In the wake of recent breaches of personally identifiable information (PII) suffered by health insurance companies located in their states, the New Jersey Legislature passed, and the Connecticut General Assembly will consider legislation that requires health insurance companies offering health benefits within these states to encrypt certain types of PII, including social security numbers, addresses and health information. New Jersey joins a growing number of states (including California (e.g., 1798.81.5), Massachusetts (e.g., 17.03) and Nevada (e.g., 603A.215)) that require organizations that store and transmit PII to implement data security safeguards. Massachusetts’ data security law, for example, requires any person or entity that owns or licenses certain PII about a resident of the Commonwealth to, if “technically feasible” (i.e., a reasonable technological means is available), encrypt information stored on laptops and other portable devices and encrypt transmitted records and files that will travel over public networks. Unlike Massachusetts’ law New Jersey’s new encryption law only applies to health insurance carriers that are authorized to issue health benefits in New Jersey (N.J. Stat. Ann. § 56:8-196) but requires health insurance carriers to encrypt records with the PII protected by the statute when stored on any end-user systems and devices, and when transmitted electronically over public networks (e.g., N.J. Stat. Ann. § 56.8-197).

At the federal level, the Health Insurance Portability and Accountability Act (HIPAA) already requires health plans, as well as other “covered entities” (i.e., health providers) and their “business associates” (i.e., service providers who need access to a covered entity’s health information to perform their services), to encrypt stored health information or health information transmitted electronically if “reasonable and appropriate” for them to do so (45 C.F.R. §§ 164.306; 164.312). According to the U.S. Department of Health and Human Services, health plans and other covered entities and their business associates should consider a variety factors to determine whether a security safeguard is reasonable and appropriate, including: (1) the covered entity or business associate’s risk analysis; (2) the security measures the covered entity or business associate already has in place; and (3) the costs of implementation (68 Fed. Reg. 8336). If the covered entity or business associate determines that encryption of stored health information or transmitted information is not reasonable and appropriate, however, the covered entity or business associate may instead elect to document its determination and implement an equivalent safeguard.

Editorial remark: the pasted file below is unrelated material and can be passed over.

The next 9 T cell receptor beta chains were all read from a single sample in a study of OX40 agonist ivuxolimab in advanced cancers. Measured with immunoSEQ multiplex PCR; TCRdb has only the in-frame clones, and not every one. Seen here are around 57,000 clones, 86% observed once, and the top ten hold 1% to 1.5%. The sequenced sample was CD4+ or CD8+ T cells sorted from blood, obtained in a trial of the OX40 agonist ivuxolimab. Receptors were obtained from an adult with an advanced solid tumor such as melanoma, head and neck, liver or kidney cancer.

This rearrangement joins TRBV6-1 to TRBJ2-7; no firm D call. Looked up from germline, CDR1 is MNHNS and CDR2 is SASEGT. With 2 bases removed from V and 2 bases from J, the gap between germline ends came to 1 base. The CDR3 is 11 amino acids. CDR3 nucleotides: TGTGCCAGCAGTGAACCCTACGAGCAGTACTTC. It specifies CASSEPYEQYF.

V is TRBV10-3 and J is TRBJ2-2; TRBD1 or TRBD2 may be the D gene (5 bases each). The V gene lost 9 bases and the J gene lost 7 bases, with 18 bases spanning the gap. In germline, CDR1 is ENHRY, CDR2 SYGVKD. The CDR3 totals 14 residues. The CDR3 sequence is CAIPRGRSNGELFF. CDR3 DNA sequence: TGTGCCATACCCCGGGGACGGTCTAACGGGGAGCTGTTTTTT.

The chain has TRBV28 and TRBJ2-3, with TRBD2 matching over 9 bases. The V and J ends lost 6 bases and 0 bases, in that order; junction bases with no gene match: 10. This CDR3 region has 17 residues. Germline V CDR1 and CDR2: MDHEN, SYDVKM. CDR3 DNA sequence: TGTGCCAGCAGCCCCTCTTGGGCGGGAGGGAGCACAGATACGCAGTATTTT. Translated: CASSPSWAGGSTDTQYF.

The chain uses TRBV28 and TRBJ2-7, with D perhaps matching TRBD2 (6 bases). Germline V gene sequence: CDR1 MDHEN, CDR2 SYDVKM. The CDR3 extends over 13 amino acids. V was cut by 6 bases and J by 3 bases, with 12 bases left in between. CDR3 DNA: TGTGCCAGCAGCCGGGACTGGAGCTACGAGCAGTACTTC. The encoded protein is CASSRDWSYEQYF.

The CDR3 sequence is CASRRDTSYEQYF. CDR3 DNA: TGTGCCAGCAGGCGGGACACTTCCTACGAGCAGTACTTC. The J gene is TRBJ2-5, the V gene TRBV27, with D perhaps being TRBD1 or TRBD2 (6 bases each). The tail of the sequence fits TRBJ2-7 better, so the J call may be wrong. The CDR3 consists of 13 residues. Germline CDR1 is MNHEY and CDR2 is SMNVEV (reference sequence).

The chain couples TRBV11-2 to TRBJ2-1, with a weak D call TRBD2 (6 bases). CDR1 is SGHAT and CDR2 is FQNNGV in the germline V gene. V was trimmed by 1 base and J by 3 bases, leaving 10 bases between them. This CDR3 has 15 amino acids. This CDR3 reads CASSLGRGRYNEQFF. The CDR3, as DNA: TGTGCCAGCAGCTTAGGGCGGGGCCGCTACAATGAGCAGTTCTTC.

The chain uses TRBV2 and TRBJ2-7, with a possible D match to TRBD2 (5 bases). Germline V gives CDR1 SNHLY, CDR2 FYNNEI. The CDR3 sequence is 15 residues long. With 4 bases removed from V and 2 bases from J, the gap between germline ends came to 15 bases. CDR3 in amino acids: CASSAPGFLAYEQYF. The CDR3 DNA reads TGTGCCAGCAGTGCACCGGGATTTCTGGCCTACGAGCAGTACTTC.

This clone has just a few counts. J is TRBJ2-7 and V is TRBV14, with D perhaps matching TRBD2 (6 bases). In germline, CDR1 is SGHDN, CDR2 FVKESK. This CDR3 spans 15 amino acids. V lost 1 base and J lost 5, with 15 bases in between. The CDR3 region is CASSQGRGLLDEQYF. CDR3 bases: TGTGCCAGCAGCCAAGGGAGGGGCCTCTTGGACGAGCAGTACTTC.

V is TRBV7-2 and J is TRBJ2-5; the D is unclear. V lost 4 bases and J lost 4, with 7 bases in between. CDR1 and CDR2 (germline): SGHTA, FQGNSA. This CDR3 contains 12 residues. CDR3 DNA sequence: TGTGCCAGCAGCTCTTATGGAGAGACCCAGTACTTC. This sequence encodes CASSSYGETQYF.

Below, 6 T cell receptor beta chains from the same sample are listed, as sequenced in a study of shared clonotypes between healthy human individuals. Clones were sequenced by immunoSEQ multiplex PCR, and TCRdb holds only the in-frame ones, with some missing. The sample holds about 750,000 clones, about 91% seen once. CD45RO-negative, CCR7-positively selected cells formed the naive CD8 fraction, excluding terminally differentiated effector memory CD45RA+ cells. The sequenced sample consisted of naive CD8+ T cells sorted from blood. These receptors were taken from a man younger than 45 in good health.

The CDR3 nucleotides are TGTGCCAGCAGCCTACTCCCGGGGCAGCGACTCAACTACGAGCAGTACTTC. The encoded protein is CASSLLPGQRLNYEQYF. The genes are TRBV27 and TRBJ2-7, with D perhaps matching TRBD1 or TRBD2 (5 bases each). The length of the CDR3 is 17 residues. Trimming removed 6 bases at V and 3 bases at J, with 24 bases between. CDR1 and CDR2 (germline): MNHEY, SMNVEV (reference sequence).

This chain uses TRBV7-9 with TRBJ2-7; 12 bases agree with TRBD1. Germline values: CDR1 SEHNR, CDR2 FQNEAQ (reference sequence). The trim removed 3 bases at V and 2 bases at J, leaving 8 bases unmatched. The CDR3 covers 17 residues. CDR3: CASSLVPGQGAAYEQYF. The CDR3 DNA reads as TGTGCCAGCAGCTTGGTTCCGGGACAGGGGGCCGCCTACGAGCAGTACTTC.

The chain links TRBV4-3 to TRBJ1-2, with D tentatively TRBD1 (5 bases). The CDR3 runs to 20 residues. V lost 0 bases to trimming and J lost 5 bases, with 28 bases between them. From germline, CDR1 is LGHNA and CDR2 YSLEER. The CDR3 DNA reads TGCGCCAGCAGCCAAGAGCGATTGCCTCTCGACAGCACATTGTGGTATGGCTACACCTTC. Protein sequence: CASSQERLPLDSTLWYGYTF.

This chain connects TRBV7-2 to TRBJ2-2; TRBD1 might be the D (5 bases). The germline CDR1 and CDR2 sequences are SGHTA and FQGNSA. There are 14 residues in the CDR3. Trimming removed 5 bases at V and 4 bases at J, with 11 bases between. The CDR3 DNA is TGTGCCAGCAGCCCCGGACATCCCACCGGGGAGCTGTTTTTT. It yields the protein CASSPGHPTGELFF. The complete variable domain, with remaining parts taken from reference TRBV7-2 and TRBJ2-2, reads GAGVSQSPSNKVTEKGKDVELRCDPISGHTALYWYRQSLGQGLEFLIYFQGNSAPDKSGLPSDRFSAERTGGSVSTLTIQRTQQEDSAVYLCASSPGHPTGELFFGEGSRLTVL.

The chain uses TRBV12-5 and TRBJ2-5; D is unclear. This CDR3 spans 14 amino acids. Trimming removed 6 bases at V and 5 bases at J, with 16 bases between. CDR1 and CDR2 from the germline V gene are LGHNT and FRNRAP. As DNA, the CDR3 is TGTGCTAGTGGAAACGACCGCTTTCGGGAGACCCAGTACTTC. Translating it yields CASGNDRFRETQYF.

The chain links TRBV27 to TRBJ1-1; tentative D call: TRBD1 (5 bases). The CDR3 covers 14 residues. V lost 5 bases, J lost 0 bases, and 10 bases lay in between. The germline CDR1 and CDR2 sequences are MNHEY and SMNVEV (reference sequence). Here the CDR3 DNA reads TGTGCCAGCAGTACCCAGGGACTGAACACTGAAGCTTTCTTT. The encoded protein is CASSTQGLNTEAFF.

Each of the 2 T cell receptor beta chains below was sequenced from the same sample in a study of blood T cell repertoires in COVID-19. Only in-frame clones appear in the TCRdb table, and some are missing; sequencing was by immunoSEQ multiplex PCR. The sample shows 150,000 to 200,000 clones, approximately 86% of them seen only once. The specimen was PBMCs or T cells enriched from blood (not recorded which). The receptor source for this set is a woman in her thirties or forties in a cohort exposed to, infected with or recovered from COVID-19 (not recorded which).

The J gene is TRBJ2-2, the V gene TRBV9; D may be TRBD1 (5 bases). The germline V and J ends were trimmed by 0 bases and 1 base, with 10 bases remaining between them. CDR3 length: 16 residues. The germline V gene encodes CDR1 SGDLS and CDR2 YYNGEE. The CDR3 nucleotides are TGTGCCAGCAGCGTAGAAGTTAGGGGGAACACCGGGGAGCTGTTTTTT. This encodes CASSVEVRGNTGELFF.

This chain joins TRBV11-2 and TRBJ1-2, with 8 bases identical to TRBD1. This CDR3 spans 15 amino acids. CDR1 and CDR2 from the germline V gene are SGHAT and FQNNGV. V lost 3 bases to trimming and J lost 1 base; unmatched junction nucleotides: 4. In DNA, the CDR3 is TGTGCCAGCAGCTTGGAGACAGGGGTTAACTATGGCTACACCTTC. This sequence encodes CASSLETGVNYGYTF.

The New Jersey law and the Connecticut proposal appear to reflect a legislative determination that encryption of stored or transmitted health information is always reasonable and appropriate for health plans to implement, regardless of the other safeguards that the health plan may already have in place. As hackers become more sophisticated and breaches more prevalent in the health care industry, other states may follow New Jersey and Connecticut by expressly requiring health plans and other holders of health care information to implement encryption and other security safeguards, such as multifactor authentication or minimum password complexity requirements. In fact, Connecticut’s Senate Democrats have indicated that their proposal will address user authentication protocol requirements, in addition to encryption. We will continue to monitor Connecticut’s legislative proposal and track additional developments in state data security laws during this year’s legislative sessions.